The two main sources of coupons are in the Sunday newspapers (known as "inserts") and printable coupons. There are a few other ways to get coupons, which I will outline below.
There are 4 types of inserts that may come in your newspaper. Red Plum and Smart Source inserts come almost every week (except on holidays). P&G inserts come only once per month and General Mills inserts are sporadic. A tentative schedule for 2012 inserts has been put out, but things may change as it gets closer to the new year.
Spending a lot of money on newspapers will obviously lower the amount of money saved/earned through couponing. I usually want to have 3-4 copies of each weekly insert to ensure that I will have enough for a larger couponing deal. If this is your first time buying the Sunday papers, your first purchase should consist of a variety of newspapers. In my area, the Star Ledger has the best Smart Source coupons but does not carry Red Plum. I can get Red Plum inserts in the Courier but some Smart Source coupons are missing. Therefore, I find myself buying 6-8 newspapers most weeks to ensure that I have the most complete collection of coupons.
You can find out what coupons are supposed to be in each paper here. Once you've compared a few weeks worth of inserts to the lists linked above, you will have a better idea of which papers you should be buying. If there is a particular coupon worth $1 or more that I know I will use, I sometimes buy additional papers. When I know I'll be getting at least the amount of money I paid for the newspaper back, it makes it worth it to get extra so I have additional coupons I can use.
Look at your local dollar store to see if you can get papers there for cheaper than home delivery or at a food store. At my Dollar Tree the Star Ledger (usually $2) is $1 and the Courier (usually $1.25) is $1. When I purchase the papers at the Dollar Tree, I save $4-$7/week. The only drawback to purchasing your papers at the dollar store is that most only get a limited number of papers, maybe 50 of each, so you may have to try to get there when the store opens; if I get there after it's been open for more than an hour I usually cannot get as many as I'd like.
If making it out of your house on a Sunday morning is an impossible task, there are other places where you can "buy" your coupon inserts. I use quotation marks because it is technically illegal to sell or buy coupons. People/companies get around this technicality by saying that you are paying for their time to clip and organize the coupons.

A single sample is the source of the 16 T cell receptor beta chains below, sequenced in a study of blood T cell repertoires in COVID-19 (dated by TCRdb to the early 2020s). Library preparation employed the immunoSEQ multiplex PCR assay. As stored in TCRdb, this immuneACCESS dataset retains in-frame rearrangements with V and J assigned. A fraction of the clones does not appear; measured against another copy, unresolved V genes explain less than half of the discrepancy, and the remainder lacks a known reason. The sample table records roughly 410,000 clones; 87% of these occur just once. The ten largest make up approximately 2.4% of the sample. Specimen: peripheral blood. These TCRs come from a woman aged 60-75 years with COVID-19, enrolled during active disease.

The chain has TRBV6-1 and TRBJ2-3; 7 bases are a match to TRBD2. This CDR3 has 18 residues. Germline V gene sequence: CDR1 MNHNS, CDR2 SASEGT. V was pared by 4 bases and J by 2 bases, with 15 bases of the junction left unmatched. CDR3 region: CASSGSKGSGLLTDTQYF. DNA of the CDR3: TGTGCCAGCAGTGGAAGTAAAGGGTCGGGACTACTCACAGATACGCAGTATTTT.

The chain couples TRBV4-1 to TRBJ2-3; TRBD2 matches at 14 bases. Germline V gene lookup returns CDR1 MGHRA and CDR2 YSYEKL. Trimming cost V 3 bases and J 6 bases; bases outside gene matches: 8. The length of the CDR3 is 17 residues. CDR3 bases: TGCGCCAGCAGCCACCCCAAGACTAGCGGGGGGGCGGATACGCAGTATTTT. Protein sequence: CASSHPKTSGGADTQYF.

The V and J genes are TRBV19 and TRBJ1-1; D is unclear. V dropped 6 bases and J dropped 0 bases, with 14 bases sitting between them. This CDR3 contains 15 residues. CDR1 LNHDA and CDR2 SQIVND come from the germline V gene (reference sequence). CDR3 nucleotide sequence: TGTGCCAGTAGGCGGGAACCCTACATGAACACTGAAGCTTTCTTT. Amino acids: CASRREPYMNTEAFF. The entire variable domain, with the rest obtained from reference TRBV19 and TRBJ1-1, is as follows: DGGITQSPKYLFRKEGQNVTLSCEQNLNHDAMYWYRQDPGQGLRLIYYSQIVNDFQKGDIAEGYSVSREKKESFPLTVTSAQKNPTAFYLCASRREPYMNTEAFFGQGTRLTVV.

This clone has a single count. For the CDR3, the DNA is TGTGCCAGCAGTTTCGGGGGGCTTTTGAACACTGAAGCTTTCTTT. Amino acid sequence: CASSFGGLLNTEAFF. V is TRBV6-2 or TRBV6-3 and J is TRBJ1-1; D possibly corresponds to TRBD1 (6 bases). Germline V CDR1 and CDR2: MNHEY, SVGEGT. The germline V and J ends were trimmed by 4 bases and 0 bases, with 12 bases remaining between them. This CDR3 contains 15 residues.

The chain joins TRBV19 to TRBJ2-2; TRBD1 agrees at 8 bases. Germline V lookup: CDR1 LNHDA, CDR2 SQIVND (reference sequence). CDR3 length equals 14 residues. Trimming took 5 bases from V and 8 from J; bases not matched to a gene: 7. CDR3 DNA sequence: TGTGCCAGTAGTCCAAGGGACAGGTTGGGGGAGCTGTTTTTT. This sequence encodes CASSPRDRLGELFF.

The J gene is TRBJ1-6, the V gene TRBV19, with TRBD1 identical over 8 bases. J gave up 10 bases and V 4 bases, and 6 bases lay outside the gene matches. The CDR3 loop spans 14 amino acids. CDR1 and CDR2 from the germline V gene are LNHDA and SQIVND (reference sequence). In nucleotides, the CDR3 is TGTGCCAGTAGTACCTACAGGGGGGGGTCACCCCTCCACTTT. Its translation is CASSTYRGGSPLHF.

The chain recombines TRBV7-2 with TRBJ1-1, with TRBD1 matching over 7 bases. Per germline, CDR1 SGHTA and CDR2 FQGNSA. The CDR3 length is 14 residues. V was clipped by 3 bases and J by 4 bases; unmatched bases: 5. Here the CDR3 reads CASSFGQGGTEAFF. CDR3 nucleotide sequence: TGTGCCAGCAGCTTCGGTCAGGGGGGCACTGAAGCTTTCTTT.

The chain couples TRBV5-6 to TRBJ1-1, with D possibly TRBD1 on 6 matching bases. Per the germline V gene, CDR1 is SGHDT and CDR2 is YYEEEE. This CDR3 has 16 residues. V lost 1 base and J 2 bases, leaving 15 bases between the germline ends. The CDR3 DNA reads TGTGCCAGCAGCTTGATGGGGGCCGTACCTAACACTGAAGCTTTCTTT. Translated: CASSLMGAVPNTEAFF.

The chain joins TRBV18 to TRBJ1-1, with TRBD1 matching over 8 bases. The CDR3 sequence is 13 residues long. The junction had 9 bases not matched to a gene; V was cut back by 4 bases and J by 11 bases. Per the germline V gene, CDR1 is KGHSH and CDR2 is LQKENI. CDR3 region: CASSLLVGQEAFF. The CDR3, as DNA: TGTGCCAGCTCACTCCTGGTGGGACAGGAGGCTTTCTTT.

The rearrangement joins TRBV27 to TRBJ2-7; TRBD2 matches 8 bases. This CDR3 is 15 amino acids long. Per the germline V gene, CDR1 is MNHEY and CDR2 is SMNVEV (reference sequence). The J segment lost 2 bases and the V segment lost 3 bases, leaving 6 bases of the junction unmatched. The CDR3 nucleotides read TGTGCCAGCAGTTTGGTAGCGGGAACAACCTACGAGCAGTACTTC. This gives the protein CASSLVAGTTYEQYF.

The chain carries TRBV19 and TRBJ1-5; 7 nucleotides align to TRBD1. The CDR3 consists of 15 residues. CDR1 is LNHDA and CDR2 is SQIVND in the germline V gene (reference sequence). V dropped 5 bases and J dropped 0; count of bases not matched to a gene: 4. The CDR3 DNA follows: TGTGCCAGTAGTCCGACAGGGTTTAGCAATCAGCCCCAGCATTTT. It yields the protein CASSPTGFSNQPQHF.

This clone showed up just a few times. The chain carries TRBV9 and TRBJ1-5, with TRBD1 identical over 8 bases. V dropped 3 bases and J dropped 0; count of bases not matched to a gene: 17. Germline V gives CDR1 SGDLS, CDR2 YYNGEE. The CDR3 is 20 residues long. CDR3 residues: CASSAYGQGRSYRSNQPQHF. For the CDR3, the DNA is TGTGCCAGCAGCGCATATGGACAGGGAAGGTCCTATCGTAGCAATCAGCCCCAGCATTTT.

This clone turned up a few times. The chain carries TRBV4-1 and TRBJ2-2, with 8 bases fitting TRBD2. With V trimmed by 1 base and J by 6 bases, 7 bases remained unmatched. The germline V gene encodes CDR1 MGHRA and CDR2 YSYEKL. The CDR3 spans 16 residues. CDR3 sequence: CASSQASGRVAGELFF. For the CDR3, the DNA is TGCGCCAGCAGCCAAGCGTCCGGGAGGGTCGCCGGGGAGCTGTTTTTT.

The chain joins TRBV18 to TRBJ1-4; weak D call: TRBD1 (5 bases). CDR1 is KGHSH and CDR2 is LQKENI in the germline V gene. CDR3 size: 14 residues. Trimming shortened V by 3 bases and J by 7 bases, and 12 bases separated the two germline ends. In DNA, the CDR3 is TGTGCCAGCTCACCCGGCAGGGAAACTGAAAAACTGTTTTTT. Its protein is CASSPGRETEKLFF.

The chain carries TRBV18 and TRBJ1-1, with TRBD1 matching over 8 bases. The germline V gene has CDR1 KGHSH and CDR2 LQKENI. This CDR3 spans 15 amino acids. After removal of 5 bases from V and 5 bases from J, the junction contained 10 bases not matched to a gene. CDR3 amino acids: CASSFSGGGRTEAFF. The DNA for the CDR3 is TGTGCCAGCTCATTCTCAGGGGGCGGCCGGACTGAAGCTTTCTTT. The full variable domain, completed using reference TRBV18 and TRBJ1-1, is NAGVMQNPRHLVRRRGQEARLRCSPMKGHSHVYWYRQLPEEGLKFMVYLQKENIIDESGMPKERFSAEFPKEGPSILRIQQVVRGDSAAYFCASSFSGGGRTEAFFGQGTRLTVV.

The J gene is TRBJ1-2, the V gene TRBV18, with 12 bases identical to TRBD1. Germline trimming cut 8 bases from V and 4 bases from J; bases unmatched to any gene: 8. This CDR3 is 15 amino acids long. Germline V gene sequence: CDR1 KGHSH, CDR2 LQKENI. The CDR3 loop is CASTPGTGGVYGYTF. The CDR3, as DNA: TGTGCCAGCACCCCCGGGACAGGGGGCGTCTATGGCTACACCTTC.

You can buy whole coupon inserts several places but the main one that I use is Whole Coupon Inserts. They are fast to ship and you can buy single inserts or combo packs.
The two sites I use if I want to buy a specific coupon that I may not have gotten in my inserts are Coupons and Things by Dede and www.ebay.com. Ebay is better for getting the higher value coupons at a lower price. I recommend using the "Buy it Now" feature when possible so that you don't have to wait for auctions to end, especially if you want to use your coupon that week.
I keep my inserts whole when organizing them. I place one week's worth of inserts into a plastic sheet protector. Then, each week is placed in my portable filing box (similar to this one) in which I have file folders for each month. Some coupons expire in a week, some in 1-3 months, some don't expire for 6 months to year. When I have a chunk of time I will go through my inserts that are more than three months old and recycle any coupons that are expired. You can also send expired coupons to military families who may use them for up to 6 months after they have expired. For more info on helping out military families, visit http://thekrazycouponlady.com/coupons-for-military/.
Printable coupons are very easy to find and use these days. Before you start printing, create an email account for coupons and deals. Many websites require you to register before you can print and you don't want to clog up your personal inbox with company newsletters.
While there are many sites that offer printables, it would be incredibly difficult to scour each for the coupon you want. If you are looking for a coupon on a specific product, use a Coupon Database. Many couponing sites have this tool so here are the links to a few: http://www.southernsavers.com/coupon-database/, http://www.survivingthestores.com/coupondatabase, and http://www.livingrichwithcoupons.com/lrwc-coupon-database. They all have slightly different layouts so which you use is really just a matter of preference. Not only do these databases link you to printable coupons, they also show you when a coupon for that product is available in one of the newspaper inserts; no more flipping through inserts to find that coupon you are sure you remembered seeing at some point!